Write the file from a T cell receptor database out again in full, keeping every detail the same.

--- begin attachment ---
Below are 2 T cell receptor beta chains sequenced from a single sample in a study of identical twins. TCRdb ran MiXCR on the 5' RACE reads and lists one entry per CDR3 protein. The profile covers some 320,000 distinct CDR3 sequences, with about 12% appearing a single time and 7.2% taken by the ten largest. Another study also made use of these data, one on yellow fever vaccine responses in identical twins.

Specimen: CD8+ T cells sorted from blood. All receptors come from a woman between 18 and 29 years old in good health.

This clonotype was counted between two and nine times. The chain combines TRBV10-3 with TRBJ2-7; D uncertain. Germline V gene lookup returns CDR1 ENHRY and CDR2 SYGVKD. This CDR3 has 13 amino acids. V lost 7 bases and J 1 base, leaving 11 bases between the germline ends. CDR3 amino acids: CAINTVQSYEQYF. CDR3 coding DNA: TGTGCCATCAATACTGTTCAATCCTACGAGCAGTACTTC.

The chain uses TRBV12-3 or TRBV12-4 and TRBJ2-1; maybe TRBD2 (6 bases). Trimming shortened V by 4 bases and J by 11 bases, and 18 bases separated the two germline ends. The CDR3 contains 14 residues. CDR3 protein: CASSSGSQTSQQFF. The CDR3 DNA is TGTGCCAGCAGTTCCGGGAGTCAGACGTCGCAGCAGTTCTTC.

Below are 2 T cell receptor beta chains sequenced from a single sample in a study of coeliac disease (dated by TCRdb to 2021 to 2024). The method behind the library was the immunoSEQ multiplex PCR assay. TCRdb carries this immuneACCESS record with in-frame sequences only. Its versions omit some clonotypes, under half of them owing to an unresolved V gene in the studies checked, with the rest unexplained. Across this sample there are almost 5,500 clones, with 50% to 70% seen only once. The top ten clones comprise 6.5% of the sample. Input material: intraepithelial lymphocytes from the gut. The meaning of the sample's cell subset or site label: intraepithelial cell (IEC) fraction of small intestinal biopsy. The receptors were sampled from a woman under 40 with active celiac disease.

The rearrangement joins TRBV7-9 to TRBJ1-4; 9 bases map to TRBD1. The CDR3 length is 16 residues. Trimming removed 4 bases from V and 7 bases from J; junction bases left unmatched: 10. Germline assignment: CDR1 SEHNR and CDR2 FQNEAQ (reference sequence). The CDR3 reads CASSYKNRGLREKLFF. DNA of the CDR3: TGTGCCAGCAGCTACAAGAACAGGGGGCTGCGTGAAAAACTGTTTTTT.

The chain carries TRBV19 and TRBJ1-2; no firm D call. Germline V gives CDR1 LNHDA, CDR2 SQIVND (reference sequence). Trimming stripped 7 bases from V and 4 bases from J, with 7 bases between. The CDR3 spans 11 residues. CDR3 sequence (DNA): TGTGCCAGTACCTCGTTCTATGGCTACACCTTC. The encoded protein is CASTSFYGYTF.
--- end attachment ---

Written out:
Below are 2 T cell receptor beta chains sequenced from a single sample in a study of identical twins. TCRdb ran MiXCR on the 5' RACE reads and lists one entry per CDR3 protein. The profile covers some 320,000 distinct CDR3 sequences, with about 12% appearing a single time and 7.2% taken by the ten largest. Another study also made use of these data, one on yellow fever vaccine responses in identical twins.

Specimen: CD8+ T cells sorted from blood. All receptors come from a woman between 18 and 29 years old in good health.

This clonotype was counted between two and nine times. The chain combines TRBV10-3 with TRBJ2-7; D uncertain. Germline V gene lookup returns CDR1 ENHRY and CDR2 SYGVKD. This CDR3 has 13 amino acids. V lost 7 bases and J 1 base, leaving 11 bases between the germline ends. CDR3 amino acids: CAINTVQSYEQYF. CDR3 coding DNA: TGTGCCATCAATACTGTTCAATCCTACGAGCAGTACTTC.

The chain uses TRBV12-3 or TRBV12-4 and TRBJ2-1; maybe TRBD2 (6 bases). Trimming shortened V by 4 bases and J by 11 bases, and 18 bases separated the two germline ends. The CDR3 contains 14 residues. CDR3 protein: CASSSGSQTSQQFF. The CDR3 DNA is TGTGCCAGCAGTTCCGGGAGTCAGACGTCGCAGCAGTTCTTC.

Below are 2 T cell receptor beta chains sequenced from a single sample in a study of coeliac disease (dated by TCRdb to 2021 to 2024). The method behind the library was the immunoSEQ multiplex PCR assay. TCRdb carries this immuneACCESS record with in-frame sequences only. Its versions omit some clonotypes, under half of them owing to an unresolved V gene in the studies checked, with the rest unexplained. Across this sample there are almost 5,500 clones, with 50% to 70% seen only once. The top ten clones comprise 6.5% of the sample. Input material: intraepithelial lymphocytes from the gut. The meaning of the sample's cell subset or site label: intraepithelial cell (IEC) fraction of small intestinal biopsy. The receptors were sampled from a woman under 40 with active celiac disease.

The rearrangement joins TRBV7-9 to TRBJ1-4; 9 bases map to TRBD1. The CDR3 length is 16 residues. Trimming removed 4 bases from V and 7 bases from J; junction bases left unmatched: 10. Germline assignment: CDR1 SEHNR and CDR2 FQNEAQ (reference sequence). The CDR3 reads CASSYKNRGLREKLFF. DNA of the CDR3: TGTGCCAGCAGCTACAAGAACAGGGGGCTGCGTGAAAAACTGTTTTTT.

The chain carries TRBV19 and TRBJ1-2; no firm D call. Germline V gives CDR1 LNHDA, CDR2 SQIVND (reference sequence). Trimming stripped 7 bases from V and 4 bases from J, with 7 bases between. The CDR3 spans 11 residues. CDR3 sequence (DNA): TGTGCCAGTACCTCGTTCTATGGCTACACCTTC. The encoded protein is CASTSFYGYTF.